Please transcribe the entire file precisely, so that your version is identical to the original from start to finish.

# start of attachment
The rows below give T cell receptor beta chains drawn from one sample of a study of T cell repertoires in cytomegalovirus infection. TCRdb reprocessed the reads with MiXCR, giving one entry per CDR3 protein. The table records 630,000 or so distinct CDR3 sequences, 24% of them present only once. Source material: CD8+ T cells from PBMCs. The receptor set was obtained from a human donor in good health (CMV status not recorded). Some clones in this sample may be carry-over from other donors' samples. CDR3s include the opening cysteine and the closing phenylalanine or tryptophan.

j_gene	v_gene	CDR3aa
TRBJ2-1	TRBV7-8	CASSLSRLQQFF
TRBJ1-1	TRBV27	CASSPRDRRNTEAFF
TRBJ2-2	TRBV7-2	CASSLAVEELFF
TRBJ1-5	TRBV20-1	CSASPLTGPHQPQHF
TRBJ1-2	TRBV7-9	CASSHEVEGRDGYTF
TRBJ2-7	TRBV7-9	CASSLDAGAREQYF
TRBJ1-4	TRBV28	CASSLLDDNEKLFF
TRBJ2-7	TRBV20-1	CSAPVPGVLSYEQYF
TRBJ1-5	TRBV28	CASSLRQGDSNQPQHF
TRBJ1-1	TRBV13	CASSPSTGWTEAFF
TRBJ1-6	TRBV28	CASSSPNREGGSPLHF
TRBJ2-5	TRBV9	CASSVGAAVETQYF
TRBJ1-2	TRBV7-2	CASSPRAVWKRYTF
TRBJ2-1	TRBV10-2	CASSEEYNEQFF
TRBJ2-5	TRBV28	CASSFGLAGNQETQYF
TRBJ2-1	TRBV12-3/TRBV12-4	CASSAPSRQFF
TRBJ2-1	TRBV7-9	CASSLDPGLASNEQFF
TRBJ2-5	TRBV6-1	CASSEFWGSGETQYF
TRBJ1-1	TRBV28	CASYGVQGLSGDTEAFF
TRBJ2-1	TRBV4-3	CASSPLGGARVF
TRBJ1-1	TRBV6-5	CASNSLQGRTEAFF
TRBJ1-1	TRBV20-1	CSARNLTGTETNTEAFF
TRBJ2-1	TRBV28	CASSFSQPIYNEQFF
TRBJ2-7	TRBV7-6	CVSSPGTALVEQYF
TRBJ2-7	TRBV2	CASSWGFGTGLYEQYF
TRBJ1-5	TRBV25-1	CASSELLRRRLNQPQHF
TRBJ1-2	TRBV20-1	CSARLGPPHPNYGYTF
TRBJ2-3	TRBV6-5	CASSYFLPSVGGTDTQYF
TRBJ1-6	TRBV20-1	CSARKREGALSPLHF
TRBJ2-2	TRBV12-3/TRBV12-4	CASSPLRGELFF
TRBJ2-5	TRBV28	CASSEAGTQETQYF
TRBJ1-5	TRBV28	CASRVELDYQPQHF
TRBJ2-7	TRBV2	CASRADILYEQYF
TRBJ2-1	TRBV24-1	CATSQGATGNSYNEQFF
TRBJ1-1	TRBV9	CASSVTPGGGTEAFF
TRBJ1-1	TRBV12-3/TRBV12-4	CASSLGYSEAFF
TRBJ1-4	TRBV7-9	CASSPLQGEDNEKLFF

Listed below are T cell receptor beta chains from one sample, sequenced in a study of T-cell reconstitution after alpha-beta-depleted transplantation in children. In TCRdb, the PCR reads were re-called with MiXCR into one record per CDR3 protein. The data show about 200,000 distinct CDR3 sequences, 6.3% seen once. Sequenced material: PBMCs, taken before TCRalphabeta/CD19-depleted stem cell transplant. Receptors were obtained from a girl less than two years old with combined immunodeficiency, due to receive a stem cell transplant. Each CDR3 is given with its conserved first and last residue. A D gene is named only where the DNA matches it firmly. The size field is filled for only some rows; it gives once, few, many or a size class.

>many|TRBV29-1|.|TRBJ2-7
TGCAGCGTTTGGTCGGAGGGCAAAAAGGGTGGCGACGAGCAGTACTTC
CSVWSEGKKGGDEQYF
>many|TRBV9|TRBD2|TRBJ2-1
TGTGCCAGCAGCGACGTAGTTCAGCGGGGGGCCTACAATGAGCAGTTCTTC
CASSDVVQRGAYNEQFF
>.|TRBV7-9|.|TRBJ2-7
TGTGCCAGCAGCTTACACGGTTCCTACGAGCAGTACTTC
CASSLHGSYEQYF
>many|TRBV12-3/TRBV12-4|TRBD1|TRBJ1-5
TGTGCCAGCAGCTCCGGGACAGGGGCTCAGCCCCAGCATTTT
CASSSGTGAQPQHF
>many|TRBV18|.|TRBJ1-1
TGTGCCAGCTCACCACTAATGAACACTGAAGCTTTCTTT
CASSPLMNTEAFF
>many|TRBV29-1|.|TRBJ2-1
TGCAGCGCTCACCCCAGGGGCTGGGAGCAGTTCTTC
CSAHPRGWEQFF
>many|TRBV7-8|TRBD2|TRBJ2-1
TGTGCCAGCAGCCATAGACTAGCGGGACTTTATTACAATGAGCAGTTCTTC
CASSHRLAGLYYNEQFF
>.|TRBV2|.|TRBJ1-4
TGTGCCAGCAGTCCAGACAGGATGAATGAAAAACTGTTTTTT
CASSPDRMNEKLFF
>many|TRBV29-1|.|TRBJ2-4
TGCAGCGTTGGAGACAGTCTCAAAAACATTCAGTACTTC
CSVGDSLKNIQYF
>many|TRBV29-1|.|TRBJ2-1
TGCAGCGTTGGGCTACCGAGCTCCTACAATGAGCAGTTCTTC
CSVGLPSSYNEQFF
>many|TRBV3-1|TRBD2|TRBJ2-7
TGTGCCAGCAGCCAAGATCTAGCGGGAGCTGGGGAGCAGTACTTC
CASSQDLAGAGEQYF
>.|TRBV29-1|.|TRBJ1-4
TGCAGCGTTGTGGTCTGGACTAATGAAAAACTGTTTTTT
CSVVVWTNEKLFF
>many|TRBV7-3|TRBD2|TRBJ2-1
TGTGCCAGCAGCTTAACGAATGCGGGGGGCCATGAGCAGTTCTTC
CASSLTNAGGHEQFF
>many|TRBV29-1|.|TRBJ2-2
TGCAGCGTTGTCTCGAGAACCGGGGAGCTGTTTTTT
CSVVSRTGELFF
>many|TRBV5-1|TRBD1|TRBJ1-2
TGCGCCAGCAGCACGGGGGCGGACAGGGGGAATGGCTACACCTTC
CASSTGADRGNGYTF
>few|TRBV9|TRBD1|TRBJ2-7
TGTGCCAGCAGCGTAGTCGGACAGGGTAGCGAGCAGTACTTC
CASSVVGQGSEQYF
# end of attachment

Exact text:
The rows below give T cell receptor beta chains drawn from one sample of a study of T cell repertoires in cytomegalovirus infection. TCRdb reprocessed the reads with MiXCR, giving one entry per CDR3 protein. The table records 630,000 or so distinct CDR3 sequences, 24% of them present only once. Source material: CD8+ T cells from PBMCs. The receptor set was obtained from a human donor in good health (CMV status not recorded). Some clones in this sample may be carry-over from other donors' samples. CDR3s include the opening cysteine and the closing phenylalanine or tryptophan.

j_gene	v_gene	CDR3aa
TRBJ2-1	TRBV7-8	CASSLSRLQQFF
TRBJ1-1	TRBV27	CASSPRDRRNTEAFF
TRBJ2-2	TRBV7-2	CASSLAVEELFF
TRBJ1-5	TRBV20-1	CSASPLTGPHQPQHF
TRBJ1-2	TRBV7-9	CASSHEVEGRDGYTF
TRBJ2-7	TRBV7-9	CASSLDAGAREQYF
TRBJ1-4	TRBV28	CASSLLDDNEKLFF
TRBJ2-7	TRBV20-1	CSAPVPGVLSYEQYF
TRBJ1-5	TRBV28	CASSLRQGDSNQPQHF
TRBJ1-1	TRBV13	CASSPSTGWTEAFF
TRBJ1-6	TRBV28	CASSSPNREGGSPLHF
TRBJ2-5	TRBV9	CASSVGAAVETQYF
TRBJ1-2	TRBV7-2	CASSPRAVWKRYTF
TRBJ2-1	TRBV10-2	CASSEEYNEQFF
TRBJ2-5	TRBV28	CASSFGLAGNQETQYF
TRBJ2-1	TRBV12-3/TRBV12-4	CASSAPSRQFF
TRBJ2-1	TRBV7-9	CASSLDPGLASNEQFF
TRBJ2-5	TRBV6-1	CASSEFWGSGETQYF
TRBJ1-1	TRBV28	CASYGVQGLSGDTEAFF
TRBJ2-1	TRBV4-3	CASSPLGGARVF
TRBJ1-1	TRBV6-5	CASNSLQGRTEAFF
TRBJ1-1	TRBV20-1	CSARNLTGTETNTEAFF
TRBJ2-1	TRBV28	CASSFSQPIYNEQFF
TRBJ2-7	TRBV7-6	CVSSPGTALVEQYF
TRBJ2-7	TRBV2	CASSWGFGTGLYEQYF
TRBJ1-5	TRBV25-1	CASSELLRRRLNQPQHF
TRBJ1-2	TRBV20-1	CSARLGPPHPNYGYTF
TRBJ2-3	TRBV6-5	CASSYFLPSVGGTDTQYF
TRBJ1-6	TRBV20-1	CSARKREGALSPLHF
TRBJ2-2	TRBV12-3/TRBV12-4	CASSPLRGELFF
TRBJ2-5	TRBV28	CASSEAGTQETQYF
TRBJ1-5	TRBV28	CASRVELDYQPQHF
TRBJ2-7	TRBV2	CASRADILYEQYF
TRBJ2-1	TRBV24-1	CATSQGATGNSYNEQFF
TRBJ1-1	TRBV9	CASSVTPGGGTEAFF
TRBJ1-1	TRBV12-3/TRBV12-4	CASSLGYSEAFF
TRBJ1-4	TRBV7-9	CASSPLQGEDNEKLFF

Listed below are T cell receptor beta chains from one sample, sequenced in a study of T-cell reconstitution after alpha-beta-depleted transplantation in children. In TCRdb, the PCR reads were re-called with MiXCR into one record per CDR3 protein. The data show about 200,000 distinct CDR3 sequences, 6.3% seen once. Sequenced material: PBMCs, taken before TCRalphabeta/CD19-depleted stem cell transplant. Receptors were obtained from a girl less than two years old with combined immunodeficiency, due to receive a stem cell transplant. Each CDR3 is given with its conserved first and last residue. A D gene is named only where the DNA matches it firmly. The size field is filled for only some rows; it gives once, few, many or a size class.

>many|TRBV29-1|.|TRBJ2-7
TGCAGCGTTTGGTCGGAGGGCAAAAAGGGTGGCGACGAGCAGTACTTC
CSVWSEGKKGGDEQYF
>many|TRBV9|TRBD2|TRBJ2-1
TGTGCCAGCAGCGACGTAGTTCAGCGGGGGGCCTACAATGAGCAGTTCTTC
CASSDVVQRGAYNEQFF
>.|TRBV7-9|.|TRBJ2-7
TGTGCCAGCAGCTTACACGGTTCCTACGAGCAGTACTTC
CASSLHGSYEQYF
>many|TRBV12-3/TRBV12-4|TRBD1|TRBJ1-5
TGTGCCAGCAGCTCCGGGACAGGGGCTCAGCCCCAGCATTTT
CASSSGTGAQPQHF
>many|TRBV18|.|TRBJ1-1
TGTGCCAGCTCACCACTAATGAACACTGAAGCTTTCTTT
CASSPLMNTEAFF
>many|TRBV29-1|.|TRBJ2-1
TGCAGCGCTCACCCCAGGGGCTGGGAGCAGTTCTTC
CSAHPRGWEQFF
>many|TRBV7-8|TRBD2|TRBJ2-1
TGTGCCAGCAGCCATAGACTAGCGGGACTTTATTACAATGAGCAGTTCTTC
CASSHRLAGLYYNEQFF
>.|TRBV2|.|TRBJ1-4
TGTGCCAGCAGTCCAGACAGGATGAATGAAAAACTGTTTTTT
CASSPDRMNEKLFF
>many|TRBV29-1|.|TRBJ2-4
TGCAGCGTTGGAGACAGTCTCAAAAACATTCAGTACTTC
CSVGDSLKNIQYF
>many|TRBV29-1|.|TRBJ2-1
TGCAGCGTTGGGCTACCGAGCTCCTACAATGAGCAGTTCTTC
CSVGLPSSYNEQFF
>many|TRBV3-1|TRBD2|TRBJ2-7
TGTGCCAGCAGCCAAGATCTAGCGGGAGCTGGGGAGCAGTACTTC
CASSQDLAGAGEQYF
>.|TRBV29-1|.|TRBJ1-4
TGCAGCGTTGTGGTCTGGACTAATGAAAAACTGTTTTTT
CSVVVWTNEKLFF
>many|TRBV7-3|TRBD2|TRBJ2-1
TGTGCCAGCAGCTTAACGAATGCGGGGGGCCATGAGCAGTTCTTC
CASSLTNAGGHEQFF
>many|TRBV29-1|.|TRBJ2-2
TGCAGCGTTGTCTCGAGAACCGGGGAGCTGTTTTTT
CSVVSRTGELFF
>many|TRBV5-1|TRBD1|TRBJ1-2
TGCGCCAGCAGCACGGGGGCGGACAGGGGGAATGGCTACACCTTC
CASSTGADRGNGYTF
>few|TRBV9|TRBD1|TRBJ2-7
TGTGCCAGCAGCGTAGTCGGACAGGGTAGCGAGCAGTACTTC
CASSVVGQGSEQYF